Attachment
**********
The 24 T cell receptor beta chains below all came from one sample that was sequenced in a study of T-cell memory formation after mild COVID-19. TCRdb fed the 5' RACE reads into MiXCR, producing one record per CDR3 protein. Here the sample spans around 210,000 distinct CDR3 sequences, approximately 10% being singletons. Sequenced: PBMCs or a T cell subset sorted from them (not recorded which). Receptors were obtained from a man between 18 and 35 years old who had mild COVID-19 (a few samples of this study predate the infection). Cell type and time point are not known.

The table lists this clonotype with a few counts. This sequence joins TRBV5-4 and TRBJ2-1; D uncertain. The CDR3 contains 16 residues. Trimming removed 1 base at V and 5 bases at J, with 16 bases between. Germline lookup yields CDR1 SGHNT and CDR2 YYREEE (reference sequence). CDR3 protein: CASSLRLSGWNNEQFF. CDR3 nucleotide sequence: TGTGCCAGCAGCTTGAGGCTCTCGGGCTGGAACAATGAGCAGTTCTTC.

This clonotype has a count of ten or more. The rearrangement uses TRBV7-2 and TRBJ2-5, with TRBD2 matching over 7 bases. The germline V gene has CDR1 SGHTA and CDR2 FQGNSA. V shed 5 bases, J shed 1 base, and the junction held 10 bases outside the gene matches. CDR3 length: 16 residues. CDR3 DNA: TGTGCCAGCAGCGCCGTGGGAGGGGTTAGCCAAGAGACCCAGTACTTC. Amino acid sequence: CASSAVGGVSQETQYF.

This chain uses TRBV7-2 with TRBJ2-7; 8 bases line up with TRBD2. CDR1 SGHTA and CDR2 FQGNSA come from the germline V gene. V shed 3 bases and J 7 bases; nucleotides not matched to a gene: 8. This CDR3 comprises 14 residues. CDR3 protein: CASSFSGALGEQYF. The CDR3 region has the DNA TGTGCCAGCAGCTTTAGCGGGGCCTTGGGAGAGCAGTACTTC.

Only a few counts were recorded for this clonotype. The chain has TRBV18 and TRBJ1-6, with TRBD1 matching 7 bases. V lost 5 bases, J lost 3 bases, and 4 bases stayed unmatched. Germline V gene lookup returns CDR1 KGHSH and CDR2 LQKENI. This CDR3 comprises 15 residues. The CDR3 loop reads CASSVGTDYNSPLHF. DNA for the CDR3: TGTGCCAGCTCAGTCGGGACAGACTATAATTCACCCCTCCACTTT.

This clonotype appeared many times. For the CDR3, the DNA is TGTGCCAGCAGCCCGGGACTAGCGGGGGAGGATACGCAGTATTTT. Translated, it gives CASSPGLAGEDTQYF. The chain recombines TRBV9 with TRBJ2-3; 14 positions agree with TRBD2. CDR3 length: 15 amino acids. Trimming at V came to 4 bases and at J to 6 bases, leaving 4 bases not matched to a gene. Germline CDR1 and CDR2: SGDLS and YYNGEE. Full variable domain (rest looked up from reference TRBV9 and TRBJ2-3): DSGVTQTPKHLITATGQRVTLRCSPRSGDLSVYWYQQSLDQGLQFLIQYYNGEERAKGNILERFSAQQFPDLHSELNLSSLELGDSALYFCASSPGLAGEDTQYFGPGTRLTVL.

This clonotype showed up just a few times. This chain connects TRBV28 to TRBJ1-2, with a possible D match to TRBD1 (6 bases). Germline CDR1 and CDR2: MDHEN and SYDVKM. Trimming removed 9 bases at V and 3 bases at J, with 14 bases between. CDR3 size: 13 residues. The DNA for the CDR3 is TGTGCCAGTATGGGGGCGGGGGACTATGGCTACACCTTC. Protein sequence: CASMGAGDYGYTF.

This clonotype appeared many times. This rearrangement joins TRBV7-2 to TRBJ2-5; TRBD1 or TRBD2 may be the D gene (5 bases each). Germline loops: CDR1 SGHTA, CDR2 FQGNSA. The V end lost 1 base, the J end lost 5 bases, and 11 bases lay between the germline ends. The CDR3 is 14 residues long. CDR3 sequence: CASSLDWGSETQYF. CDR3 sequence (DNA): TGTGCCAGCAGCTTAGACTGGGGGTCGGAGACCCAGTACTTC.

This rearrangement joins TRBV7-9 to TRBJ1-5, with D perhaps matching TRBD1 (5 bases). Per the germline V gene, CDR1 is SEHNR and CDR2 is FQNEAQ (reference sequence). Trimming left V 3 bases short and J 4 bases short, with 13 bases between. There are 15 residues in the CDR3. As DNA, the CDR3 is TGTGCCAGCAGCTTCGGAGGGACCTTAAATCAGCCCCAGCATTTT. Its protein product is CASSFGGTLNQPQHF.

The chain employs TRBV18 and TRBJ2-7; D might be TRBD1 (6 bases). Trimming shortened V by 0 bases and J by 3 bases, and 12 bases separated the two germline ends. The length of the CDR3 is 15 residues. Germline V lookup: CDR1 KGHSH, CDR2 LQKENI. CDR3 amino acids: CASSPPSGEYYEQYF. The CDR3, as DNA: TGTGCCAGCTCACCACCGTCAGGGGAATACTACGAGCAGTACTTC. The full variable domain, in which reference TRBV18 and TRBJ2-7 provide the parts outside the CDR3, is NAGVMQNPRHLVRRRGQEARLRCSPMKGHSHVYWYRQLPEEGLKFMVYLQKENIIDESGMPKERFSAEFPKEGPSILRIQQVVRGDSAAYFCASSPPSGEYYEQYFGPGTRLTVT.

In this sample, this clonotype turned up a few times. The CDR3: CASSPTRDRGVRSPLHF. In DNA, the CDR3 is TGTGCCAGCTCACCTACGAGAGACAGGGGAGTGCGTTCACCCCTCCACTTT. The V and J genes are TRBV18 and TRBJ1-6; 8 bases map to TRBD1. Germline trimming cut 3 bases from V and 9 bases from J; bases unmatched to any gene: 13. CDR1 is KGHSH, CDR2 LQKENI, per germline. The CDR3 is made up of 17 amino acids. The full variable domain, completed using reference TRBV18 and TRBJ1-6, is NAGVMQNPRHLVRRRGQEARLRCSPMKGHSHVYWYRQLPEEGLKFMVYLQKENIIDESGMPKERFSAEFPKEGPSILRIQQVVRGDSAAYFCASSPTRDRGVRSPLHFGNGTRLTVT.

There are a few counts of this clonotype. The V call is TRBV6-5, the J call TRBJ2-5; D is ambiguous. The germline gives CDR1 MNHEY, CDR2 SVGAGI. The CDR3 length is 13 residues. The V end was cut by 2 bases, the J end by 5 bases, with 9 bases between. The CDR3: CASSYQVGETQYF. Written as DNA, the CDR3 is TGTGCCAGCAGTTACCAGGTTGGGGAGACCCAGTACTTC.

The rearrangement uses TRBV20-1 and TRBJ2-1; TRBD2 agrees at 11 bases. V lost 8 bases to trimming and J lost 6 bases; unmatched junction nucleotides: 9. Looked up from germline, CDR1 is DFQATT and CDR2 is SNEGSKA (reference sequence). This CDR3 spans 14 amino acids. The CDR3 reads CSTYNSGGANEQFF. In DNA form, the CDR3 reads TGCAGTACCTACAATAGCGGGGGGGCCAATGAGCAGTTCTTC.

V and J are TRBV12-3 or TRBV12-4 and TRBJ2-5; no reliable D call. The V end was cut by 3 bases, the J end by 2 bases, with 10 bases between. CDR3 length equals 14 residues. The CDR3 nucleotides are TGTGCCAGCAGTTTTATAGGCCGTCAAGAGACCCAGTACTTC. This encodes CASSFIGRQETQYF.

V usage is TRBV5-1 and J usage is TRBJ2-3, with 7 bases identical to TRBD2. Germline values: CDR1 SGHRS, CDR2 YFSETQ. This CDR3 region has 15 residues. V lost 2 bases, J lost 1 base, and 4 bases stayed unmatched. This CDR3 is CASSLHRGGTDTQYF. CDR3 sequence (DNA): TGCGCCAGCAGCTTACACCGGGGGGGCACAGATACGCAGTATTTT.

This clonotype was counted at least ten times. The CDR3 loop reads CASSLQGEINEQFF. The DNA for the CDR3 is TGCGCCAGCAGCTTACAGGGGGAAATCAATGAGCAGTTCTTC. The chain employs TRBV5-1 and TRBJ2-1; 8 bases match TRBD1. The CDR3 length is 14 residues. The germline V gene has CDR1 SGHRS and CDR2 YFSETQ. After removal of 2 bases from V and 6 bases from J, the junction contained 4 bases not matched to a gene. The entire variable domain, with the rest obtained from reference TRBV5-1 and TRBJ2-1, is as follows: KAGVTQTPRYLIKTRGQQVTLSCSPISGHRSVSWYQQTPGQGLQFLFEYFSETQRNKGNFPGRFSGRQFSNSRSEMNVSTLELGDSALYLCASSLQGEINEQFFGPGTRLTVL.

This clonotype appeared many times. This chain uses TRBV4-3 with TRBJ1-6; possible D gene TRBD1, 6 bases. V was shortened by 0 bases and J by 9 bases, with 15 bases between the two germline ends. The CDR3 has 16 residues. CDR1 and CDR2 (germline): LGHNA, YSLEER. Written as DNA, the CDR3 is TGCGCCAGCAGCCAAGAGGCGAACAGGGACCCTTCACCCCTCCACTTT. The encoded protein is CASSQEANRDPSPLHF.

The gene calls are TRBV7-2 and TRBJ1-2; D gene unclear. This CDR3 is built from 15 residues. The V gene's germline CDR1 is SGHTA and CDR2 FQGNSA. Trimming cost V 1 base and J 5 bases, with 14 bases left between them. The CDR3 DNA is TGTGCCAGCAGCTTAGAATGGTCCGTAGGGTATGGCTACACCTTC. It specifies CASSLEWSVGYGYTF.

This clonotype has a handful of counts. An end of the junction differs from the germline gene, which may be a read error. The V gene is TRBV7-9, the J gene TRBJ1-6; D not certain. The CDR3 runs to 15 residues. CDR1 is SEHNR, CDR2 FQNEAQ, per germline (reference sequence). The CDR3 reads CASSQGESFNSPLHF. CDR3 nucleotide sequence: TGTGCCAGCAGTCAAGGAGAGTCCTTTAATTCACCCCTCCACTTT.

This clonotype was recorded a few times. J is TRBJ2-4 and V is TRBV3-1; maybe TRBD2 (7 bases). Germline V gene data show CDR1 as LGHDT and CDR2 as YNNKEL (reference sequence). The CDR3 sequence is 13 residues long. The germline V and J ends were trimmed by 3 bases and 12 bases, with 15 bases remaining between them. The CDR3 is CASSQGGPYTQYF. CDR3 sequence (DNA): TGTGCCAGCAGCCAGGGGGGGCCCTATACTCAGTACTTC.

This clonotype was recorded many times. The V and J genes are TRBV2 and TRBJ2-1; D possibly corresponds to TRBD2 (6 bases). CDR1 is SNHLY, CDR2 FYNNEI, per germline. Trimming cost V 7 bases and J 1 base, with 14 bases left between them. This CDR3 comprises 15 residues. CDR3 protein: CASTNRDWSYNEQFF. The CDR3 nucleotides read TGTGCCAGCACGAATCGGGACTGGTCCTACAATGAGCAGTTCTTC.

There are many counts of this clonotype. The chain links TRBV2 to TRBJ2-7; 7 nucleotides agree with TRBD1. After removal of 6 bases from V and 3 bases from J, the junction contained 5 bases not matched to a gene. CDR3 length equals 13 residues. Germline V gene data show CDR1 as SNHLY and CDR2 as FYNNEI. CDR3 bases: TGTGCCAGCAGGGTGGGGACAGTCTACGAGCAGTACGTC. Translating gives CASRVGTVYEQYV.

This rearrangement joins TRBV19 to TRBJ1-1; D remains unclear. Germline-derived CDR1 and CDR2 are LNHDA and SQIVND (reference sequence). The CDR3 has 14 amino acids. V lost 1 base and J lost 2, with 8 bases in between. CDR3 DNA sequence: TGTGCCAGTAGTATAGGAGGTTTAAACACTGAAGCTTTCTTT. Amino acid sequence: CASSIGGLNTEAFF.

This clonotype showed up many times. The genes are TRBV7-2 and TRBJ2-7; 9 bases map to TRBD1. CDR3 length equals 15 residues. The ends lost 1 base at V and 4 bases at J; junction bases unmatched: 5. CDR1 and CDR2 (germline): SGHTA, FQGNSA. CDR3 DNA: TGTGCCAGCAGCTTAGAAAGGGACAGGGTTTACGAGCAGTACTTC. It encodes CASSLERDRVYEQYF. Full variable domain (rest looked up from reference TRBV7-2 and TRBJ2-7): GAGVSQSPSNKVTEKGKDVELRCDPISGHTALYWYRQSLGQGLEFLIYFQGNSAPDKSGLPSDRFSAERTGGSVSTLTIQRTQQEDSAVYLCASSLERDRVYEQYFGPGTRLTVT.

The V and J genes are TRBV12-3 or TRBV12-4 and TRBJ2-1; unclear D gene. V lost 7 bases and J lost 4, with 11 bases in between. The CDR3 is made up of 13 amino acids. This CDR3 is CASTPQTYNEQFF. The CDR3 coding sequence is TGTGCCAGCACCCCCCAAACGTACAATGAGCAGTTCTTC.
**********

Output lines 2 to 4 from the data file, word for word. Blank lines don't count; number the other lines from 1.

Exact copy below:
The table lists this clonotype with a few counts. This sequence joins TRBV5-4 and TRBJ2-1; D uncertain. The CDR3 contains 16 residues. Trimming removed 1 base at V and 5 bases at J, with 16 bases between. Germline lookup yields CDR1 SGHNT and CDR2 YYREEE (reference sequence). CDR3 protein: CASSLRLSGWNNEQFF. CDR3 nucleotide sequence: TGTGCCAGCAGCTTGAGGCTCTCGGGCTGGAACAATGAGCAGTTCTTC.

This clonotype has a count of ten or more. The rearrangement uses TRBV7-2 and TRBJ2-5, with TRBD2 matching over 7 bases. The germline V gene has CDR1 SGHTA and CDR2 FQGNSA. V shed 5 bases, J shed 1 base, and the junction held 10 bases outside the gene matches. CDR3 length: 16 residues. CDR3 DNA: TGTGCCAGCAGCGCCGTGGGAGGGGTTAGCCAAGAGACCCAGTACTTC. Amino acid sequence: CASSAVGGVSQETQYF.

This chain uses TRBV7-2 with TRBJ2-7; 8 bases line up with TRBD2. CDR1 SGHTA and CDR2 FQGNSA come from the germline V gene. V shed 3 bases and J 7 bases; nucleotides not matched to a gene: 8. This CDR3 comprises 14 residues. CDR3 protein: CASSFSGALGEQYF. The CDR3 region has the DNA TGTGCCAGCAGCTTTAGCGGGGCCTTGGGAGAGCAGTACTTC.